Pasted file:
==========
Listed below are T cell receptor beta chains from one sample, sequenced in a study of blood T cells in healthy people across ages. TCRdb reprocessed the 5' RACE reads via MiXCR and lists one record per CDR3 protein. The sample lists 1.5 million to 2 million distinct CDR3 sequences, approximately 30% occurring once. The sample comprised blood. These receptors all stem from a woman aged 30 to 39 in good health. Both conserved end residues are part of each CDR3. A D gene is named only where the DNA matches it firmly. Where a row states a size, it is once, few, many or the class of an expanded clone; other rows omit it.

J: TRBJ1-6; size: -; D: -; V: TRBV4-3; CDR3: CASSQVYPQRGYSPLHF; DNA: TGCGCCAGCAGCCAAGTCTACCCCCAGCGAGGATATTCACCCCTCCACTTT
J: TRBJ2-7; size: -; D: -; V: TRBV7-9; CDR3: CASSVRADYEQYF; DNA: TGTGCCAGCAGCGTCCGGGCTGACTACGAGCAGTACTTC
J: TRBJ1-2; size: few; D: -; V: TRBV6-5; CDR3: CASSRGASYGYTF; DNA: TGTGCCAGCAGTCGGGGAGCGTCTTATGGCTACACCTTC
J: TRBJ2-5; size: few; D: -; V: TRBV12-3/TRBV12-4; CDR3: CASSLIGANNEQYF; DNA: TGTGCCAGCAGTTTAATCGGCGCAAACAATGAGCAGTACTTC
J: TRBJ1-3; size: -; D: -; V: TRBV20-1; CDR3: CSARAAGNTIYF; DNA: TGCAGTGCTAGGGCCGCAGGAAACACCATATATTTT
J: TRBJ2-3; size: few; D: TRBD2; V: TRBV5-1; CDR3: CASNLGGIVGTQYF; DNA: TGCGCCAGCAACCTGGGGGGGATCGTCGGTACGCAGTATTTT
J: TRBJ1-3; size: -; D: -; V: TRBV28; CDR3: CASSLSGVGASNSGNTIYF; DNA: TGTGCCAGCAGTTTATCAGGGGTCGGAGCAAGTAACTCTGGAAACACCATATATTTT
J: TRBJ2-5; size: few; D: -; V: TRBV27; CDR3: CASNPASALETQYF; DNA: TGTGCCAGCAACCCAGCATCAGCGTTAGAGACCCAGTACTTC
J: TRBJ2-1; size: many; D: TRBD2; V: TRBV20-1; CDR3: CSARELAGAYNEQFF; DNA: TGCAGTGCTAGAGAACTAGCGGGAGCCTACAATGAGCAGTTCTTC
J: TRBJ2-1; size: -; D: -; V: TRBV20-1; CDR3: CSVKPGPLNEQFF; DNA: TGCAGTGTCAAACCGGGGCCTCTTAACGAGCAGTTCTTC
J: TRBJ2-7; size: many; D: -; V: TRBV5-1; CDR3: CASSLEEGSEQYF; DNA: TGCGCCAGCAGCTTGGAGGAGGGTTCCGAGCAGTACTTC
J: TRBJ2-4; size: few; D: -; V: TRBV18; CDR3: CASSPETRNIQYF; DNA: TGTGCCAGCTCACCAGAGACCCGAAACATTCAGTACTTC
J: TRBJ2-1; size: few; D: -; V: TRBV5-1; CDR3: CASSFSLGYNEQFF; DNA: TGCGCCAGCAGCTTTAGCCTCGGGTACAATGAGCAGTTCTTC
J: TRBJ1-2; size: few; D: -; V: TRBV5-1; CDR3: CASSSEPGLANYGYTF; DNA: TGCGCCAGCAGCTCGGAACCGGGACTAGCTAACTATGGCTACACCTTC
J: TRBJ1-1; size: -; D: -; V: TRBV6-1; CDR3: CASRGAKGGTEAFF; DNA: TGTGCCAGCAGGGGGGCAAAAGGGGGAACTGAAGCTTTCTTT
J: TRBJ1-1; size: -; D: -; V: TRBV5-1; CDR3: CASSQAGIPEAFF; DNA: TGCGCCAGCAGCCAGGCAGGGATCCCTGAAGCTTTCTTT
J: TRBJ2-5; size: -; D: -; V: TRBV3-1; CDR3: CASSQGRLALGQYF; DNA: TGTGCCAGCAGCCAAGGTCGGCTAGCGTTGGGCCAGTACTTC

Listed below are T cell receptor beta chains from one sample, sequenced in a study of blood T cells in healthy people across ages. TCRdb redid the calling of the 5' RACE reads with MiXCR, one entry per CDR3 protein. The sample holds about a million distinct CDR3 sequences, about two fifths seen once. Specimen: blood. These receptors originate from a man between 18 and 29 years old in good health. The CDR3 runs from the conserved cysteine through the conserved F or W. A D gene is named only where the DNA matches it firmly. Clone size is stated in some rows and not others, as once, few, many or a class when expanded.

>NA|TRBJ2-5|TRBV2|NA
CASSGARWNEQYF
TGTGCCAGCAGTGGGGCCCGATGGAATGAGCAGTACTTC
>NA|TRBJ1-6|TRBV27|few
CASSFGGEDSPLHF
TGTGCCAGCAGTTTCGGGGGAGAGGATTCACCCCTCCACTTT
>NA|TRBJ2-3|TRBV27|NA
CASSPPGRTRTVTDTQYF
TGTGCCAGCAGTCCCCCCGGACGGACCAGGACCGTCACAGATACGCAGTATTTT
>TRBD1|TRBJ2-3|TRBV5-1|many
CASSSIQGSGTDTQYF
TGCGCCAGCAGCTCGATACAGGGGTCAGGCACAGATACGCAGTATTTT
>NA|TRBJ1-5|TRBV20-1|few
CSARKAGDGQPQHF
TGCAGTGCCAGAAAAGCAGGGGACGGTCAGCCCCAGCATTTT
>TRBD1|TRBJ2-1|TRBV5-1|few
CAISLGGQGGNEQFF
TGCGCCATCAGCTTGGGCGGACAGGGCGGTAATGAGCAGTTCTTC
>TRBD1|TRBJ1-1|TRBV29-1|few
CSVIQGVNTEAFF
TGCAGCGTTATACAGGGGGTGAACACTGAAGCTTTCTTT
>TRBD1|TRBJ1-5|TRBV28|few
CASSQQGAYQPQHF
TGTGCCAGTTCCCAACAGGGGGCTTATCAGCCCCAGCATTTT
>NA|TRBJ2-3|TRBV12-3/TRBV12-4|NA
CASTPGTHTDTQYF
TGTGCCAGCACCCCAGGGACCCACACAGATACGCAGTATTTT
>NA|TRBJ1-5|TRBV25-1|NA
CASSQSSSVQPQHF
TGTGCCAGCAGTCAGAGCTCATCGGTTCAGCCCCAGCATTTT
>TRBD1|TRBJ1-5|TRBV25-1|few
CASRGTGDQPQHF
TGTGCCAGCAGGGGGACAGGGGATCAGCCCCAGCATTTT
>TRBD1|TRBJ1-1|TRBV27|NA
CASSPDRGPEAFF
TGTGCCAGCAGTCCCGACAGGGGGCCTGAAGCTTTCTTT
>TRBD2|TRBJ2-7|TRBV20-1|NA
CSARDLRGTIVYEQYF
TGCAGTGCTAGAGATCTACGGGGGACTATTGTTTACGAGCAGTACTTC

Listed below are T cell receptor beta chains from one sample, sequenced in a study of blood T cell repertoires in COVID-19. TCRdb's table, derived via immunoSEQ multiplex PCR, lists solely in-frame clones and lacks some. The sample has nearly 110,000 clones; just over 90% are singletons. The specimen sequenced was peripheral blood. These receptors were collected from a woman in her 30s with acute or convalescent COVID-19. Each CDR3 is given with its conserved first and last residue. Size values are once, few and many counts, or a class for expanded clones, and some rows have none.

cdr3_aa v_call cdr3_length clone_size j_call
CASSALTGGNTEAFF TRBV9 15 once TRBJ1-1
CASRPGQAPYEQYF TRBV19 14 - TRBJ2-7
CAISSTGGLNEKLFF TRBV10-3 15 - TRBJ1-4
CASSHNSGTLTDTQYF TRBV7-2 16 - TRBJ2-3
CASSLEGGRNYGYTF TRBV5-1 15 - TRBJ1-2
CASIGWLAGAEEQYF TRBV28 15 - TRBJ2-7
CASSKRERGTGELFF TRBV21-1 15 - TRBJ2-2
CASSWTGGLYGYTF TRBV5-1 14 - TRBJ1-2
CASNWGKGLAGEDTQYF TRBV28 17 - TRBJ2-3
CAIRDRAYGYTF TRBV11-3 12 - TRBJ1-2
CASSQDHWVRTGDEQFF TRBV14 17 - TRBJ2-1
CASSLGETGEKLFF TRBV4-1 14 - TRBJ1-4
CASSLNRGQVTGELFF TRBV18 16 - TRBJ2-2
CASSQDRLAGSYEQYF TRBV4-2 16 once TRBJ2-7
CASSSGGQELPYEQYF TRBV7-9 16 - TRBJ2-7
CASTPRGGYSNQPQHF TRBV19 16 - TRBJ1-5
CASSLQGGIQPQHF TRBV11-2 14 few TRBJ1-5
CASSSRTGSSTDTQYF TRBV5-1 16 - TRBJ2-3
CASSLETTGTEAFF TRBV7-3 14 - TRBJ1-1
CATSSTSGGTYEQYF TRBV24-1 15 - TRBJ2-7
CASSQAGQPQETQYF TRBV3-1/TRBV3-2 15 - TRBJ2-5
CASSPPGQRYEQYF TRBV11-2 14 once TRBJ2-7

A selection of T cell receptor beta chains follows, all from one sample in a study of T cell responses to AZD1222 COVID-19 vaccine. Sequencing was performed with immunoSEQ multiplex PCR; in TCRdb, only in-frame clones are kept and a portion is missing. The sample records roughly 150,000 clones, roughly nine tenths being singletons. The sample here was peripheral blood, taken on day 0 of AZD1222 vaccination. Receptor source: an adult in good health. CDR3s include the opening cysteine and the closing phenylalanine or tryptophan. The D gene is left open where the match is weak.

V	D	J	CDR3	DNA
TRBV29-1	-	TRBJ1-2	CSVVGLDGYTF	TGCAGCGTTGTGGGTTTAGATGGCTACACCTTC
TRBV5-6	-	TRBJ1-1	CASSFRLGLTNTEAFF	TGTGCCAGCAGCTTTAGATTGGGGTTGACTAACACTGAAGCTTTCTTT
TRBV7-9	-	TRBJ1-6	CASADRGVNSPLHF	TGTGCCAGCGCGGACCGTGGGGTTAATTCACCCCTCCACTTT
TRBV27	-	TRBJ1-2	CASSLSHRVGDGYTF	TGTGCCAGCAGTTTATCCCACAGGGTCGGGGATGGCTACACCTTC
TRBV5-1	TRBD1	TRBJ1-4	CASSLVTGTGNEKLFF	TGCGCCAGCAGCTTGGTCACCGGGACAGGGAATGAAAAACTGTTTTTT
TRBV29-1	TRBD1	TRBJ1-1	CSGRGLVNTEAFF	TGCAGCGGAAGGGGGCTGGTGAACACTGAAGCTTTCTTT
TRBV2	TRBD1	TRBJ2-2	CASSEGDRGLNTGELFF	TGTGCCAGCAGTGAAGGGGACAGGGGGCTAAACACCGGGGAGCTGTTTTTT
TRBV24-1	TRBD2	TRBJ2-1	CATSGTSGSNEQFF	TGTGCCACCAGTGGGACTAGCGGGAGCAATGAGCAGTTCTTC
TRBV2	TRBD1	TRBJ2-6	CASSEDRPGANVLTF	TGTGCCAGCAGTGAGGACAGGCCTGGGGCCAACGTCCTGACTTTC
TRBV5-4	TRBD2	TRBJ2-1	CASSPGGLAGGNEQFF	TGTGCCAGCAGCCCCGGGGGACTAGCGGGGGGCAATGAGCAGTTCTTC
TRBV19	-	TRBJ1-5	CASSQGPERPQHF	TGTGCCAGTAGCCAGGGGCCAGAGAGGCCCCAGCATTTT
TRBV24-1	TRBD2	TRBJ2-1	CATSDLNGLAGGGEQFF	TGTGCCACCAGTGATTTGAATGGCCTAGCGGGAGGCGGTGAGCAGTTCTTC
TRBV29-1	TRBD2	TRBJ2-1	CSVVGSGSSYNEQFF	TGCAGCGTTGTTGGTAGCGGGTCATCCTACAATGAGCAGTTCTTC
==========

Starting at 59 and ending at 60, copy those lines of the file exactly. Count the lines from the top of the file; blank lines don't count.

Listed below are T cell receptor beta chains from one sample, sequenced in a study of blood T cell repertoires in COVID-19. TCRdb's table, derived via immunoSEQ multiplex PCR, lists solely in-frame clones and lacks some. The sample has nearly 110,000 clones; just over 90% are singletons. The specimen sequenced was peripheral blood. These receptors were collected from a woman in her 30s with acute or convalescent COVID-19. Each CDR3 is given with its conserved first and last residue. Size values are once, few and many counts, or a class for expanded clones, and some rows have none.

cdr3_aa v_call cdr3_length clone_size j_call